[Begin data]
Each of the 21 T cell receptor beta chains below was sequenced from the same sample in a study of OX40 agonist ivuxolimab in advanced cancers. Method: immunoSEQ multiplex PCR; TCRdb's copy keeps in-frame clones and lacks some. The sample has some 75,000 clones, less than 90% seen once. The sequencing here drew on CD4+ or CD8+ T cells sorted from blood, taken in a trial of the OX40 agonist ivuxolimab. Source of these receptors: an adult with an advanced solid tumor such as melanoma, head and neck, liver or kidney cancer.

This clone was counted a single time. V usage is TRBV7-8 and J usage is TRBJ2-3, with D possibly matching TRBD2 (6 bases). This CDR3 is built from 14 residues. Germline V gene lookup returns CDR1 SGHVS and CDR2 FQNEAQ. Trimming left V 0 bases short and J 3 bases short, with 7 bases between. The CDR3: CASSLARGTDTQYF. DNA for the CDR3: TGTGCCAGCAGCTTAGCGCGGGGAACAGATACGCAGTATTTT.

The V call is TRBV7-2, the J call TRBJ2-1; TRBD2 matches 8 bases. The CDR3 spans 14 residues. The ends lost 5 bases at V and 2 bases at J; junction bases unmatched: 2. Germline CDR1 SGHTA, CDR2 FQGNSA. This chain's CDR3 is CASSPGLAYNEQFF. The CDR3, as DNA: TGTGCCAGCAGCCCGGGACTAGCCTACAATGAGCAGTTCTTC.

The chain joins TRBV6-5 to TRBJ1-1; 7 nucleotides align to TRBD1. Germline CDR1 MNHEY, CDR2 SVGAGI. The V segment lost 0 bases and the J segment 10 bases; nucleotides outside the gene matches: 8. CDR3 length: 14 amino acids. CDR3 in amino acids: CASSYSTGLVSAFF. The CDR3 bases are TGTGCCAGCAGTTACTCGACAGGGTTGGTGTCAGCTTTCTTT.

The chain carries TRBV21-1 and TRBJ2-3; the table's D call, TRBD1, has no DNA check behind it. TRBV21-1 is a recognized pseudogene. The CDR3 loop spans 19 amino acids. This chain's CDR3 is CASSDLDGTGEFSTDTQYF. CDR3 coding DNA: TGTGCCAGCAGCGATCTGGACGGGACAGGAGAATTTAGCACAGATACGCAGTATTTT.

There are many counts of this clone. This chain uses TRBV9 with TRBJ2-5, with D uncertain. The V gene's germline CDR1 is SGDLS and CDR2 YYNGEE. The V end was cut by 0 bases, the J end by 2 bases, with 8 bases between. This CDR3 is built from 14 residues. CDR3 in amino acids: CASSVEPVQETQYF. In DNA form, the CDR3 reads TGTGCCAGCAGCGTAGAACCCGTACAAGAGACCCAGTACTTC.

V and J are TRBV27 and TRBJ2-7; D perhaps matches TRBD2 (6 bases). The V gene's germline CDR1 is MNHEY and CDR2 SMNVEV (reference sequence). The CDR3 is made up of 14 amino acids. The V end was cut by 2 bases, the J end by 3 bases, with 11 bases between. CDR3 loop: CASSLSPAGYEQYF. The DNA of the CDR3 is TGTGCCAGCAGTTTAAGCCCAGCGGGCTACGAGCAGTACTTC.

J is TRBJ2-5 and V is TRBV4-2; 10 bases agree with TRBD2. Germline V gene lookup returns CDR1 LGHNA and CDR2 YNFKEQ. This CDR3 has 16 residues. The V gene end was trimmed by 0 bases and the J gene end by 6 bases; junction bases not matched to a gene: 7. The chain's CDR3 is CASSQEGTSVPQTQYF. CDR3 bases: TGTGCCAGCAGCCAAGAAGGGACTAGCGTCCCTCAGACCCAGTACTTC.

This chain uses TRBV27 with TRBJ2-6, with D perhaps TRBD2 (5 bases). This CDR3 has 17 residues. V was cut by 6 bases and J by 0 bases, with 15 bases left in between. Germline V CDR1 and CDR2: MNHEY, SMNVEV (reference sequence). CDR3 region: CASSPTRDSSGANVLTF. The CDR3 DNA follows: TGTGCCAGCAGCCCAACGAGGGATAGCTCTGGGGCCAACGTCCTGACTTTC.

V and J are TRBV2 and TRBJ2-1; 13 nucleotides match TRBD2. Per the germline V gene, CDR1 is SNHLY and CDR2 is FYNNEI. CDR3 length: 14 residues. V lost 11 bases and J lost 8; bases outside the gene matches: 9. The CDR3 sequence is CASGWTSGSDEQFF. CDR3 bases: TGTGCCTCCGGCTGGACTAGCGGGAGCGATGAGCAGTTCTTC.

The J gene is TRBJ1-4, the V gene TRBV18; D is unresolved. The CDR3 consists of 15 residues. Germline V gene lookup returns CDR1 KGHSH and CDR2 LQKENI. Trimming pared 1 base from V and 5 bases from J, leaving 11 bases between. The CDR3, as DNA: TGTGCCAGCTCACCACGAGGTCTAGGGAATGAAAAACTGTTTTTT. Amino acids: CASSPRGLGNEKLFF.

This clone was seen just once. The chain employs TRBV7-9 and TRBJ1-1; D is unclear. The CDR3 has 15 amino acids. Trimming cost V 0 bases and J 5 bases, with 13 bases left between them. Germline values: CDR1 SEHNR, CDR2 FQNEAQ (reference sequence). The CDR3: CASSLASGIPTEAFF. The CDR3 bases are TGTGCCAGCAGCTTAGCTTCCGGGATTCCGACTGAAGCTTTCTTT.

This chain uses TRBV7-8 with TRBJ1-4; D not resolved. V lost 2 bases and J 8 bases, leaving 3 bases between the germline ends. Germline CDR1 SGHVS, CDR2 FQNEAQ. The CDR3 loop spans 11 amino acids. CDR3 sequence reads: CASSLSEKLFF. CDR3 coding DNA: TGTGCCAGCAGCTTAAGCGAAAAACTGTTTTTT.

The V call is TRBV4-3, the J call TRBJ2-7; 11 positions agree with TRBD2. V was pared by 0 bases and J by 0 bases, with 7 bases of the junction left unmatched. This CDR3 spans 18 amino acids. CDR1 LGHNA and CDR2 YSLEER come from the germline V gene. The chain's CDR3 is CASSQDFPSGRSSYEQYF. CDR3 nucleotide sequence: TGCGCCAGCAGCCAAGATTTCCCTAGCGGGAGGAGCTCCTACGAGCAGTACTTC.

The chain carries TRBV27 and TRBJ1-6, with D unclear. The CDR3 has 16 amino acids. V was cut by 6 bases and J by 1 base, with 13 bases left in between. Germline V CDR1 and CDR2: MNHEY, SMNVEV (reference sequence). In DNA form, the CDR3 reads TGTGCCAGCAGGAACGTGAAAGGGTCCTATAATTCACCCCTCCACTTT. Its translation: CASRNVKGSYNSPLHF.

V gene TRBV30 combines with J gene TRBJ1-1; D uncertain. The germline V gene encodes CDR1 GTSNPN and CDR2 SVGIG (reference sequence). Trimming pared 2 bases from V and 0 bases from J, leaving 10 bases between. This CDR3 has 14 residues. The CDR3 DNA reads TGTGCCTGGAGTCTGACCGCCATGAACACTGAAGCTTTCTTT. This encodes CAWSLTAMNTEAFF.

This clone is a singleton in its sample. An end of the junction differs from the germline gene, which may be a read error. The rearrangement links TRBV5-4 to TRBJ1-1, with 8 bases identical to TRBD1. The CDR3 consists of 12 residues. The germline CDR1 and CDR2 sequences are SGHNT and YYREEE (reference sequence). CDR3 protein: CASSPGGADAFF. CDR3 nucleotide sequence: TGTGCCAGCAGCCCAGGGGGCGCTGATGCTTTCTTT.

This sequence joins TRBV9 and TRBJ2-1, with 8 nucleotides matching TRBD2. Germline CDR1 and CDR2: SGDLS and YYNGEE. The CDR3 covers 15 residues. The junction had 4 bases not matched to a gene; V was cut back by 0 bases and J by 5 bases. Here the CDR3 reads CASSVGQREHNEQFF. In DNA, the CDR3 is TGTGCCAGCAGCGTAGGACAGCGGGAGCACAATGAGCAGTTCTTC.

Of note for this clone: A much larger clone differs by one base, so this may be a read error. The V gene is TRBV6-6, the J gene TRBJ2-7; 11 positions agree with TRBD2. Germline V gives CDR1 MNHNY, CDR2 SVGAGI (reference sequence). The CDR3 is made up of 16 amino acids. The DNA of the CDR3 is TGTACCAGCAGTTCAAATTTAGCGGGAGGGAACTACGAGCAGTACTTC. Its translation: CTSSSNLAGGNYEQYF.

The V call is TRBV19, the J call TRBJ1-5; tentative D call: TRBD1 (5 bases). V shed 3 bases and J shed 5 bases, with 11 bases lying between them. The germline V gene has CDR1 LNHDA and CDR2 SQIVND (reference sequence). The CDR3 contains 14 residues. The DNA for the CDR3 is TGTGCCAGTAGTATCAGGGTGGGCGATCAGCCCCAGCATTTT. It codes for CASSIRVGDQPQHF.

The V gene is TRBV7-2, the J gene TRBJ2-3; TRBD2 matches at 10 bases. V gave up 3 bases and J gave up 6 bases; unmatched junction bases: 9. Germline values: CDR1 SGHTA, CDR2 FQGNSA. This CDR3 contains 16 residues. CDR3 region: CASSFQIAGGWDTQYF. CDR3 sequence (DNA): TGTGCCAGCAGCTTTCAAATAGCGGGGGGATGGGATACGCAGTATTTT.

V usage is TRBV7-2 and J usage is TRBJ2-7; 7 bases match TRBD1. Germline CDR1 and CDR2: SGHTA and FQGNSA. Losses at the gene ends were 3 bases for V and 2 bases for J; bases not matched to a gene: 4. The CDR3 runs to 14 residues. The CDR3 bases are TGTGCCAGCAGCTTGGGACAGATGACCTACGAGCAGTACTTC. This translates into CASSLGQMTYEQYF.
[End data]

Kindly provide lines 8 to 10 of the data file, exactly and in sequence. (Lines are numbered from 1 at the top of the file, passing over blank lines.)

J is TRBJ2-5 and V is TRBV4-2; 10 bases agree with TRBD2. Germline V gene lookup returns CDR1 LGHNA and CDR2 YNFKEQ. This CDR3 has 16 residues. The V gene end was trimmed by 0 bases and the J gene end by 6 bases; junction bases not matched to a gene: 7. The chain's CDR3 is CASSQEGTSVPQTQYF. CDR3 bases: TGTGCCAGCAGCCAAGAAGGGACTAGCGTCCCTCAGACCCAGTACTTC.

This chain uses TRBV27 with TRBJ2-6, with D perhaps TRBD2 (5 bases). This CDR3 has 17 residues. V was cut by 6 bases and J by 0 bases, with 15 bases left in between. Germline V CDR1 and CDR2: MNHEY, SMNVEV (reference sequence). CDR3 region: CASSPTRDSSGANVLTF. The CDR3 DNA follows: TGTGCCAGCAGCCCAACGAGGGATAGCTCTGGGGCCAACGTCCTGACTTTC.

V and J are TRBV2 and TRBJ2-1; 13 nucleotides match TRBD2. Per the germline V gene, CDR1 is SNHLY and CDR2 is FYNNEI. CDR3 length: 14 residues. V lost 11 bases and J lost 8; bases outside the gene matches: 9. The CDR3 sequence is CASGWTSGSDEQFF. CDR3 bases: TGTGCCTCCGGCTGGACTAGCGGGAGCGATGAGCAGTTCTTC.